Ford Focus hatchback
Price £16,245 - £26,385
- Sharp handling
- Efficient diesel engines
- Punchy turbo petrol engines
- Boot is quite small
- Studio version feels basic
- EcoBoost's real-world economy disappoints
At a glance
"The Ford Focus is great to drive, full of technology and very refined, but a small boot means it's not the most practical five-door you can buy."
Since the Ford Focus replaced the Escort in the late 1990s, it has been one of the UK's favourite cars. Always compared directly against its closest rival, the Volkswagen Golf, it also fights for sales with the Vauxhall Astra, SEAT Leon, Peugeot 308 and DS 4, as well as the Toyota Auris, Skoda Rapid, Skoda Octavia and Renault Megane.
The latest model continues to commend itself as a well-equipped family hatchback that's particularly fun to drive and has a wide variety of models and engines to choose between. It also benefits from Ford's huge dealer network, so buying and maintaining one should be convenient and easy.
Whatever your requirements, there's bound to be a Focus for you. There's the usual five-door hatchback as well as a roomy estate to choose from. You can prioritise economy, luxury or sportiness, or any combination of the three. Ford's sporty-looking ST-Line trim level is available on the Focus with both petrol and diesel engines and as a hatchback or estate – as is the high-performance Focus ST itself. There's also the very high-performance Focus RS hatchback if speed is your absolute goal.
The Focus wears Ford's current corporate identity, with a front grille that may remind you of an Aston Martin, narrow headlights and a broad choice of colours, some of which are quite bold. It looks just as up-to-date inside and models towards the top of the range are fitted with Ford's SYNC 2 touchscreen infotainment system, which dominates the centre of the dashboard.
Every Focus has a reasonably generous amount of standard equipment, though we wouldn’t recommend the entry-level Style model as they don’t really save enough money to be worth considering over the sporty Zetec or more lavish Titanium, which is our favourite Focus. It comes with dual-zone climate-control air-conditioning, parking sensors and the SYNC 2 system. Titanium X adds heated front seats, part-leather trim, a rear-view camera and parking assistance.
A relatively recent addition to the Focus range, the ST-Line features much of the ST's sporty styling inside and out, but at a lower price and with lower running costs thanks to less powerful engines. The actual ST has a 246bhp petrol or 182bhp diesel engine and is available in three trim levels: ST1, ST2 and ST3. The ST1 does without SYNC 2, while the ST3 has additional luxury items like heated front seats.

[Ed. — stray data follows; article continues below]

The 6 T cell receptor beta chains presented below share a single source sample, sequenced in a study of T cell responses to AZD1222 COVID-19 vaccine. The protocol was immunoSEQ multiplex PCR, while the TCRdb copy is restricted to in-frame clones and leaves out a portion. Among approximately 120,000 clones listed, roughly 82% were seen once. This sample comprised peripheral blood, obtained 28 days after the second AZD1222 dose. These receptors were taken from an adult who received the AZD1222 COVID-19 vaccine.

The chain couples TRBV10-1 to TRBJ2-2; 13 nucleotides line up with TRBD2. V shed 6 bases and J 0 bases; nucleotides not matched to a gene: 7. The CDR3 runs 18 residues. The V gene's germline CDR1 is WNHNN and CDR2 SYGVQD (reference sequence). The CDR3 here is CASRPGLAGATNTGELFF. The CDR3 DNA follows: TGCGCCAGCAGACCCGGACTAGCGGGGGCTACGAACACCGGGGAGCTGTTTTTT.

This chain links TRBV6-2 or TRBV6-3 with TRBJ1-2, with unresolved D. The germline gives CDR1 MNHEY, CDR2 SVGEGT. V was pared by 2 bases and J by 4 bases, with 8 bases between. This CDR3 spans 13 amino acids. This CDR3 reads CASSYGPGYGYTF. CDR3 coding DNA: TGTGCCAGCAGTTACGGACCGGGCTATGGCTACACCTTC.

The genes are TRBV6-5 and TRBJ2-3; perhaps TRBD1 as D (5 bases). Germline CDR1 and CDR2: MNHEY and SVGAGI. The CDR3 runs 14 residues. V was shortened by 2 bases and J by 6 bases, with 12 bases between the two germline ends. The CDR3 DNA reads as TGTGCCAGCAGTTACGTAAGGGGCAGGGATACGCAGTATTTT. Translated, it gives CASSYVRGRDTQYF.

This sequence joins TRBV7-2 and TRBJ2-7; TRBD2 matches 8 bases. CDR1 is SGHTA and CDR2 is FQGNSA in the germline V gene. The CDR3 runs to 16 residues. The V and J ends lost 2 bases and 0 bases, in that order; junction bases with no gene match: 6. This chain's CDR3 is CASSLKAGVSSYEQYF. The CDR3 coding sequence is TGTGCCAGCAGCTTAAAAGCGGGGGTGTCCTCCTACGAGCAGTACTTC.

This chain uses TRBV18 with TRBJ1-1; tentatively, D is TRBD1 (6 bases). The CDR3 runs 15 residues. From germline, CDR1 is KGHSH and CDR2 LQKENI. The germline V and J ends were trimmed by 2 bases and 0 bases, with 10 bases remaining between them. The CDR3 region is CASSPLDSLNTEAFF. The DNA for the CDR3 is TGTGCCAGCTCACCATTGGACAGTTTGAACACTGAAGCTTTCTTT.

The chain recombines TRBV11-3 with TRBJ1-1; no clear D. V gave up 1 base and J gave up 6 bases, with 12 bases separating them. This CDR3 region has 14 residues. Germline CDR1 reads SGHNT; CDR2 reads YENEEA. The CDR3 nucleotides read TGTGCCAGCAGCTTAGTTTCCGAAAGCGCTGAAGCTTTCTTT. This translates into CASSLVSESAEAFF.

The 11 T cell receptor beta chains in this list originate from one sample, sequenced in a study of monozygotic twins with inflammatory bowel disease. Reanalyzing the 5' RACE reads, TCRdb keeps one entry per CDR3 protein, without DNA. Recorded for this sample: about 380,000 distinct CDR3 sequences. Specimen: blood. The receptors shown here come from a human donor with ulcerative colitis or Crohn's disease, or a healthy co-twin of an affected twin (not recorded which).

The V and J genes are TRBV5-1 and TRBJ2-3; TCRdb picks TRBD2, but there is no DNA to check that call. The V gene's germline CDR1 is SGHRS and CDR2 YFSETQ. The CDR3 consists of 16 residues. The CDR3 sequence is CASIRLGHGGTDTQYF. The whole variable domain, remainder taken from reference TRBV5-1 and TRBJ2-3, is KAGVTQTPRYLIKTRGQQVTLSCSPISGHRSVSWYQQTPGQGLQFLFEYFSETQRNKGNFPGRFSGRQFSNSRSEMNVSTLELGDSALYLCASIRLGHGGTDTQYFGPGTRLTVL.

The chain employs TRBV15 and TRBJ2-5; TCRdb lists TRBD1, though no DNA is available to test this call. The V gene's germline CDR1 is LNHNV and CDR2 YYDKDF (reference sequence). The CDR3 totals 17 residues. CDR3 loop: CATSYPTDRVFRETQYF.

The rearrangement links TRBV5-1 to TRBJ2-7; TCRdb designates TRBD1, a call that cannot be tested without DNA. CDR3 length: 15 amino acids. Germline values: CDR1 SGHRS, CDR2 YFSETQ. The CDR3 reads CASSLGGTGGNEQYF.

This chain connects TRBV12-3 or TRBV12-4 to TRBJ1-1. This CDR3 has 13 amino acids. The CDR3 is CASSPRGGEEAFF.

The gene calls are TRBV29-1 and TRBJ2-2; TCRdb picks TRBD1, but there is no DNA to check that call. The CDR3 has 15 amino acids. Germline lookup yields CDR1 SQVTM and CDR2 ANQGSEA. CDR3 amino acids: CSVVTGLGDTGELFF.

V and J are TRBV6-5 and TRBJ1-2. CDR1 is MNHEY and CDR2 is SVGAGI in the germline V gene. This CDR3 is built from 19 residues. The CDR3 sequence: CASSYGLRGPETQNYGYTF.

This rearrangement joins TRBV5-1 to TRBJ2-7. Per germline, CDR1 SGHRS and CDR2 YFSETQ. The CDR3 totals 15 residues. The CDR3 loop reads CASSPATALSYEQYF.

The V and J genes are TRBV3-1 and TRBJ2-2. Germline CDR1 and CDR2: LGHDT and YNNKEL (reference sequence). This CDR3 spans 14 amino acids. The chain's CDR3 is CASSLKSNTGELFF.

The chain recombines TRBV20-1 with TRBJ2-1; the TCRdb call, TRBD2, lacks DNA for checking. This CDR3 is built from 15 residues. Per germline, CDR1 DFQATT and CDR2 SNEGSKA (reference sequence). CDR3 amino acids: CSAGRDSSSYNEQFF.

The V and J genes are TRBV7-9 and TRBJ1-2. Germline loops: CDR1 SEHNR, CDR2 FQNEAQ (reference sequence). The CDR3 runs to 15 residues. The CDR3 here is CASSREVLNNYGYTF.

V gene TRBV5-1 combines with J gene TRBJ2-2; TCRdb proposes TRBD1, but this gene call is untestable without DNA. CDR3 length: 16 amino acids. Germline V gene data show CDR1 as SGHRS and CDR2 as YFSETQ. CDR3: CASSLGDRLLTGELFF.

It's hard to complain about time spent inside a Focus. It's a good-looking interior, well put-together and of generally high quality. There are a few patches where the plastics aren’t quite as tactile as in, for example, a VW Golf, but it still feels solid and, crucially, desirable overall. The interior is also reasonably accommodating, although the Golf and Leon both have a bigger boot.
There's a wide choice of engines, our favourite of which is the remarkable 1.0-litre EcoBoost petrol, which is available in our preferred Titanium specification. This is a very powerful engine for its size and feels perky when used around town, although the 123bhp version is more suited to spending time on motorways. It should be noted, though, that the fuel consumption you’ll see can vary somewhat from Ford's figures, depending on how the car is driven.
Higher-mileage drivers will be better off with one of the 1.5-lite TDCi diesel engines – we’d suggest the more powerful 118bhp version. It has plenty of shove and boasts impressive economy, combining a 10.5-second 0-62mph capability with a claimed 74.3mpg. If you can manage with less power, there's also a 93bhp version that returns exactly the same fuel consumption.
The Focus name has for a long time been a byword for driver enjoyment. The first generation was a leap beyond the Escort in terms of fun and the latest model doesn’t disappoint, either. Sharp steering makes it lively and responsive in corners and the suspension is cleverly designed to allow the car to feel agile while keeping passengers comfortable.
Independent crash-testing by Euro NCAP delivered a five-star verdict, which offers reassurance to anybody considering the Focus as a family car. It comes with all the usual airbags and safety electronics and journeys are further safeguarded by a lane-departure warning system and driver fatigue monitor.
The Focus certainly deserves consideration for anybody looking for a fine-looking, great-driving car that offers plenty of equipment at a reasonable price.
The new Ford Focus has impressive range of engines, with low running costs across the board
The Ford Focus is, as ever, the most fun car to drive in its class
All Ford Focus models get an uncluttered dashboard and smooth suspension
The new Ford Focus boot is small compared to rivals
Quality and safety are improving, but the Ford Focus isn't as well built as a Volkswagen Golf